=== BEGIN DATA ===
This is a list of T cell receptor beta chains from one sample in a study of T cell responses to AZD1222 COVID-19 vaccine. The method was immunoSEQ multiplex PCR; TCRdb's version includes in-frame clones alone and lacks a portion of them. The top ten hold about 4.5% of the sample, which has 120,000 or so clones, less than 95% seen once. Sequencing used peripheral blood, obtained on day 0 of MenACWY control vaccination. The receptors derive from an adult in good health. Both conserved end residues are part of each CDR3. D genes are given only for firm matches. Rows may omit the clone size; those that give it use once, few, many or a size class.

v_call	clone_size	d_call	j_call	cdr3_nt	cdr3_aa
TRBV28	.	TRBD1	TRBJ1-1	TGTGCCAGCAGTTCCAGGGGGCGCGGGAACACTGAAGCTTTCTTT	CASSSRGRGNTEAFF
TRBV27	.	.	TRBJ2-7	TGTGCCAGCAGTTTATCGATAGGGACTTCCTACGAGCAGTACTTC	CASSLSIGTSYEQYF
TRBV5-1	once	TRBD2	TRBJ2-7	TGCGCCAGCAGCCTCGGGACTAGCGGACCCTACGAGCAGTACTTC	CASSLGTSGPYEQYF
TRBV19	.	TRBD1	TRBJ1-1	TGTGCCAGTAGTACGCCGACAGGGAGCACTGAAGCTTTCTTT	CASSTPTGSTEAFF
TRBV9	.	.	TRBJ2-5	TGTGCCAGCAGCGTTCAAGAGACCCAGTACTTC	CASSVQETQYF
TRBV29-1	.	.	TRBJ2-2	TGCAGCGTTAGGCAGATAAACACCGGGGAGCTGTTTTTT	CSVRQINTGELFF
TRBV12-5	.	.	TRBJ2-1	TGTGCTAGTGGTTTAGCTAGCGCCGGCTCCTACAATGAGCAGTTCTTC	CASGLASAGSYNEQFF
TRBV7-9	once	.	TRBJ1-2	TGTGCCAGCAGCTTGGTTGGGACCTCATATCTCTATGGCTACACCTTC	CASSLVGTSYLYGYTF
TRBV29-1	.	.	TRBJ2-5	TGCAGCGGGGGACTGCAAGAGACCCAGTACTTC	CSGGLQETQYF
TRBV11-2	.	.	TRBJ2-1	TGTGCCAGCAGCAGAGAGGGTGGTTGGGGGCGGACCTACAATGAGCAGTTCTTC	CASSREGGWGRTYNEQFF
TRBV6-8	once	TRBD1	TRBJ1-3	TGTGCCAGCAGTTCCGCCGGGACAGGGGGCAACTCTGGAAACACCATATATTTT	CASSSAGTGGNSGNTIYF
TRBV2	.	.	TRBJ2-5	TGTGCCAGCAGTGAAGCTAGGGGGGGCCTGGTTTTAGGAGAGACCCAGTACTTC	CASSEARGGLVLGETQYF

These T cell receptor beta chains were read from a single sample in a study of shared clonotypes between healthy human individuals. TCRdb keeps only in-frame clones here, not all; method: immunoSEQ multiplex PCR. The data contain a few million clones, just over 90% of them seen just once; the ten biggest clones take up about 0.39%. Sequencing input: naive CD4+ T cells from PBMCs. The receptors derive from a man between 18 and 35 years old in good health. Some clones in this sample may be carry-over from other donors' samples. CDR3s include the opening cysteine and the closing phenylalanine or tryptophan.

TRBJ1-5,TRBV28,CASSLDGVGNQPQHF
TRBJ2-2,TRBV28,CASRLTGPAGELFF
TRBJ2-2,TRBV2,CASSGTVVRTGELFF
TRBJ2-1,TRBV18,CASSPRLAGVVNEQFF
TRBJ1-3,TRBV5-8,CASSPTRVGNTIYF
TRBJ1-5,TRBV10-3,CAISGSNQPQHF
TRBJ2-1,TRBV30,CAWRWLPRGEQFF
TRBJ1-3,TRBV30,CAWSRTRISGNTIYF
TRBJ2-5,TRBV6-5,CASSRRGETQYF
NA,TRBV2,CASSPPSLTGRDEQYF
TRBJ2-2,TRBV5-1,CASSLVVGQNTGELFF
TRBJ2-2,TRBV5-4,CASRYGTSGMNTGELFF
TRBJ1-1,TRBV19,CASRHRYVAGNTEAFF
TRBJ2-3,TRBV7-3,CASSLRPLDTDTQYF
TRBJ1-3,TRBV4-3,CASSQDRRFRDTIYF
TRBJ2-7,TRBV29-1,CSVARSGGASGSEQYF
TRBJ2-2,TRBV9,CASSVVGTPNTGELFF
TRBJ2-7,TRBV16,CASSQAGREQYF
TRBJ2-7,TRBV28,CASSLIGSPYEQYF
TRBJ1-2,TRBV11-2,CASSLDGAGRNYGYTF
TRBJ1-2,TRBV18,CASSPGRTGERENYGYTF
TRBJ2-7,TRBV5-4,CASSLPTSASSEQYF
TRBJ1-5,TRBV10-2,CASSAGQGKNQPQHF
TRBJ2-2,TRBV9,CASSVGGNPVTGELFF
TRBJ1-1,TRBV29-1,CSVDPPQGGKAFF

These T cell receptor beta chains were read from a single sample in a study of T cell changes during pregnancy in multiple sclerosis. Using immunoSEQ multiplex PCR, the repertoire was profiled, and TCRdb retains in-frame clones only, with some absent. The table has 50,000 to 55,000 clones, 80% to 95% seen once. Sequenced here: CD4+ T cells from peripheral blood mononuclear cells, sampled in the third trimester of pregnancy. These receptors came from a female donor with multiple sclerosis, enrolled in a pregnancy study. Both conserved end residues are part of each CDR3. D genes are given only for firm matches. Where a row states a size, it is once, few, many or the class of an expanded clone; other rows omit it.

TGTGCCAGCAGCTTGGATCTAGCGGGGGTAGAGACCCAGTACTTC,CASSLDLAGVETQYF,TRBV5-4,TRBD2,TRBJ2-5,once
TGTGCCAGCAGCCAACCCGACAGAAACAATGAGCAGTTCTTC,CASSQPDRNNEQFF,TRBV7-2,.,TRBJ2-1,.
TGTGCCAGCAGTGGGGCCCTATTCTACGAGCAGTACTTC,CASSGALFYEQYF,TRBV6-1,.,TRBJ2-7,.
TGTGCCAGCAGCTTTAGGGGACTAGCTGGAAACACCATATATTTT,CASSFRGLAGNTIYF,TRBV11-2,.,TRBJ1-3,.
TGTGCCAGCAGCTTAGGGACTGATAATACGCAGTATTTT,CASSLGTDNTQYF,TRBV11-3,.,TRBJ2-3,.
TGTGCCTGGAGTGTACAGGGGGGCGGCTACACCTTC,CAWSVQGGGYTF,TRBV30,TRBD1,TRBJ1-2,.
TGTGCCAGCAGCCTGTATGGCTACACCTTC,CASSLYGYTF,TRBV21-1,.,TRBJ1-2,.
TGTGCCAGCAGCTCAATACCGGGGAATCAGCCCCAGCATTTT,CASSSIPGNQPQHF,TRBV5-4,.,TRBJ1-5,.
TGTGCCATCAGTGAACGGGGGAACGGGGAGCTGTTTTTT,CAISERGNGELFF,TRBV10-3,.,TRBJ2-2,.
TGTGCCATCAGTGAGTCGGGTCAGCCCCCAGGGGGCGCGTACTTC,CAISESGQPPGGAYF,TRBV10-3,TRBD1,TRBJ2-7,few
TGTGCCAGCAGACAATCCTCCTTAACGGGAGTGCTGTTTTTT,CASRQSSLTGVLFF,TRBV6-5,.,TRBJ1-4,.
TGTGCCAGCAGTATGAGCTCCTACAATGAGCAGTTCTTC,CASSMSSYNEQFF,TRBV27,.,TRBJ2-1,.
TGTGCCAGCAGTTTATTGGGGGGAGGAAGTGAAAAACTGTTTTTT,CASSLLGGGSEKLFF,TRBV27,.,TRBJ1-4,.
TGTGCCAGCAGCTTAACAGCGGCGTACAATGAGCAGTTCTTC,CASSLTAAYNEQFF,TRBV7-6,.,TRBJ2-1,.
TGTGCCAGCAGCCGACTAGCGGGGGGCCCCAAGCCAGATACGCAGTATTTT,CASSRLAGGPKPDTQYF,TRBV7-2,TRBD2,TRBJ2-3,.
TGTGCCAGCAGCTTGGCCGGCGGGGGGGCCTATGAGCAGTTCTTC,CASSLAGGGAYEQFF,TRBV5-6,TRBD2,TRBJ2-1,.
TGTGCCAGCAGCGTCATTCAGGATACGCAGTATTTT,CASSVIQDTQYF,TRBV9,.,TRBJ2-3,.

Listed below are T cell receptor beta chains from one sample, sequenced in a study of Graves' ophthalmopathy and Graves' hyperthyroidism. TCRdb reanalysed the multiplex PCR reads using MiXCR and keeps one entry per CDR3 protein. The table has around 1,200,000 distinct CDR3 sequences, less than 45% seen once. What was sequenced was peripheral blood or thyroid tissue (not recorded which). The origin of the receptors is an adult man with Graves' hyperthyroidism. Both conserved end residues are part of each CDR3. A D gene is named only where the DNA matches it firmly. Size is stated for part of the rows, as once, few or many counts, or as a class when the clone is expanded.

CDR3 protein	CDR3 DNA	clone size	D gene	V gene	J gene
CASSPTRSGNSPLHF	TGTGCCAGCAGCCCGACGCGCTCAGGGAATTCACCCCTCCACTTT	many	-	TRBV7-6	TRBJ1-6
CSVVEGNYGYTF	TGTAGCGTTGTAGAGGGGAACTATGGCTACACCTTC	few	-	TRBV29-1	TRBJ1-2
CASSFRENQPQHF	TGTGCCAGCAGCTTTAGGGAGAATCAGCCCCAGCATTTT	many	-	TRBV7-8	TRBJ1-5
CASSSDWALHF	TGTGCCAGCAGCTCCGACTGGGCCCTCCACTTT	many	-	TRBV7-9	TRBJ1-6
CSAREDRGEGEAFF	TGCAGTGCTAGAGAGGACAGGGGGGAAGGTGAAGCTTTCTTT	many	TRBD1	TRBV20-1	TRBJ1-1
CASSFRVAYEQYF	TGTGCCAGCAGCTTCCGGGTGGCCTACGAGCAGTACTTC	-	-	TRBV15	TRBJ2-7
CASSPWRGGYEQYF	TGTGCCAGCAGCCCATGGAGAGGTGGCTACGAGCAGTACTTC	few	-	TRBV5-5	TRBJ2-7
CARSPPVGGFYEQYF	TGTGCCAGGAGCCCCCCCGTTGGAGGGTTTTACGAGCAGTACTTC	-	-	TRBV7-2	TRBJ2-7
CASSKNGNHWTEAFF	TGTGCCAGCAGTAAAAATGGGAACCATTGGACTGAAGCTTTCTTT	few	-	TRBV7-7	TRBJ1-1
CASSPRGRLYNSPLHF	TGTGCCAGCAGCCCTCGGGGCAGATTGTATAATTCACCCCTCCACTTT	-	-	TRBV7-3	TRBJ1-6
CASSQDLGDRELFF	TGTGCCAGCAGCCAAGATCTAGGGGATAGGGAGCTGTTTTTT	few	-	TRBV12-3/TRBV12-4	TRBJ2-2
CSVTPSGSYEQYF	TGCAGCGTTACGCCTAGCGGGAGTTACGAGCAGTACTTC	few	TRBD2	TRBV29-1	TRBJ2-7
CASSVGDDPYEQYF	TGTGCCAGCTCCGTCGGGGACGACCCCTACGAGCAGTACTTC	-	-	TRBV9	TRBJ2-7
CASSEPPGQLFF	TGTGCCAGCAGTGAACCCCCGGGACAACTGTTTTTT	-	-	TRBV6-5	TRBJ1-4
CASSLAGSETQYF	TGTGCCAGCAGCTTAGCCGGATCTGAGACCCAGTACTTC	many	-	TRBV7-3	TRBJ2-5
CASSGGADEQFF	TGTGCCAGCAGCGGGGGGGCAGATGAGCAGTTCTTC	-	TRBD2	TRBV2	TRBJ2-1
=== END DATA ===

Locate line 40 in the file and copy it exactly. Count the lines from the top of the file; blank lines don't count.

TRBJ1-1,TRBV29-1,CSVDPPQGGKAFF